Weekly dilemma: Time off during school holidays to look after children

We’ve had a number of employees asking, in advance, to take time off during school holidays to look after their children. What are their legal rights, and what are my options?

School holidays can be a stressful time of year for both employees and employers, with parents trying frantically to arrange childcare, and employers facing additional pressure to accommodate employees’ requests for leave. There are a number of arrangements that you and your employees can make, and it is a good idea to set these out in your staff handbook.

Most obviously, all your workers are entitled to 5.6 weeks’ statutory paid annual leave, which you may have supplemented by additional contractual holiday entitlement. You can refuse a holiday request, for example if too many employees wish to take holiday at the same time, but to do so you must give notice equivalent to the period of leave requested. However, you must deal with all holiday requests fairly and consistently, and only refuse them on reasonable grounds and in good faith.

Parents with sufficient continuous service may submit a request to take parental leave, which allows them up to 13 weeks’ unpaid leave during their child’s first five years. You cannot refuse this request but, if your business would be unduly disrupted, you are entitled to delay the leave requested by up to six months.

Qualifying employees also have the statutory right to request a variation of their contract of employment in order to care for a child. To be eligible, employees must have at least 26 weeks’ service at the time of making the request, although they can only make a request every 12 months. There is a statutory procedure that you must follow in dealing with such requests, and you can only refuse them on specific grounds, such as cost or a detrimental effect on quality or performance. Breach of this procedure will entitle an employee to bring a tribunal claim.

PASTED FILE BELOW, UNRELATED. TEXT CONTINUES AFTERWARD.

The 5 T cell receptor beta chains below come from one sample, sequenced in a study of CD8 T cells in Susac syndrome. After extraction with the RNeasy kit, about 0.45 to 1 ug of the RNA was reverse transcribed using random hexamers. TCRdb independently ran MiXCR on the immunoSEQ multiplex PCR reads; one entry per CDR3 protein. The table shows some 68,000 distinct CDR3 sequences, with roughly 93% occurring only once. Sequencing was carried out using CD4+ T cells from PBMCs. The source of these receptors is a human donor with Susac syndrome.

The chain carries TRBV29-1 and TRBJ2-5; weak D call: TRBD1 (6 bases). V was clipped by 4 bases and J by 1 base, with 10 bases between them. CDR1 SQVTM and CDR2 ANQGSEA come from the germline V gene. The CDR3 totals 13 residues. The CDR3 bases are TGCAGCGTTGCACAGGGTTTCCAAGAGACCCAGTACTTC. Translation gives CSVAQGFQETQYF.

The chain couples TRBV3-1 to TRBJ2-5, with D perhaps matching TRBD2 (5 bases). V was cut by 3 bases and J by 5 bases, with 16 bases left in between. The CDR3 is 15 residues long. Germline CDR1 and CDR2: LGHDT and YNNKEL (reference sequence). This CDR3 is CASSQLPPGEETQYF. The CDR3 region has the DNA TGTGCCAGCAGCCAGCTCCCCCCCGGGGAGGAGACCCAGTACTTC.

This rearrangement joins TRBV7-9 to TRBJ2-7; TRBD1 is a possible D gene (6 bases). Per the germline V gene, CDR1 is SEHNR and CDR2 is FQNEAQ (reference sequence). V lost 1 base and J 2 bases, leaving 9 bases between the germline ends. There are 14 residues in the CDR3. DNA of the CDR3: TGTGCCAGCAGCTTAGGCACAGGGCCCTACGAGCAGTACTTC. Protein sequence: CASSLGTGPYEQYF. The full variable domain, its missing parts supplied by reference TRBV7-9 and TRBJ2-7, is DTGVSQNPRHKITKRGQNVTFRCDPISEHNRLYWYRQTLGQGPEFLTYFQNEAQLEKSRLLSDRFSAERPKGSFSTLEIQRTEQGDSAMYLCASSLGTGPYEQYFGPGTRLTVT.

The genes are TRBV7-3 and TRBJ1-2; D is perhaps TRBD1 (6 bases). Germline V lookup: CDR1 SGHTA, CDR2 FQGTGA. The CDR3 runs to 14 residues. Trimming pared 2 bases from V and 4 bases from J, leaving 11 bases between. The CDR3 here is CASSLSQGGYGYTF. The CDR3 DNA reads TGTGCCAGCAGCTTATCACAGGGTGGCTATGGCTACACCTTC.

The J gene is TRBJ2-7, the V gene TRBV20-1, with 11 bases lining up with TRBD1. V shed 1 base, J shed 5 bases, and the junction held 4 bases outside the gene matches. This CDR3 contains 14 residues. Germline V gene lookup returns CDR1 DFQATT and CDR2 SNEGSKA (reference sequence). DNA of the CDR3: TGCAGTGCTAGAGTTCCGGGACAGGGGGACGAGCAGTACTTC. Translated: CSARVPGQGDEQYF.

You may decide to entertain flexible working requests from employees who are not eligible under the statutory regime, and you have complete discretion in dealing with – and refusing – such requests. However, when dealing with a flexible working request, either statutory or non-statutory, you must act fairly and in a non-discriminatory manner.

Finally, employees are also entitled to take a “reasonable” amount of unpaid time off to take action that is necessary in relation to a child or dependent. This can include time off because of an unexpected disruption to pre-arranged childcare. Recent case law has confirmed that “unexpected” in this context is not limited to occasions when the disruption to childcare is an immediate emergency or crisis; it can include instances where an employee requests time off a couple of weeks in advance of the disruption to the childcare. You should try, where possible, to allow employees time off or flexibility in working hours in order to take care of any unexpected childcare difficulties.

Kirsty Rogers, employment partner, DWF LLP.








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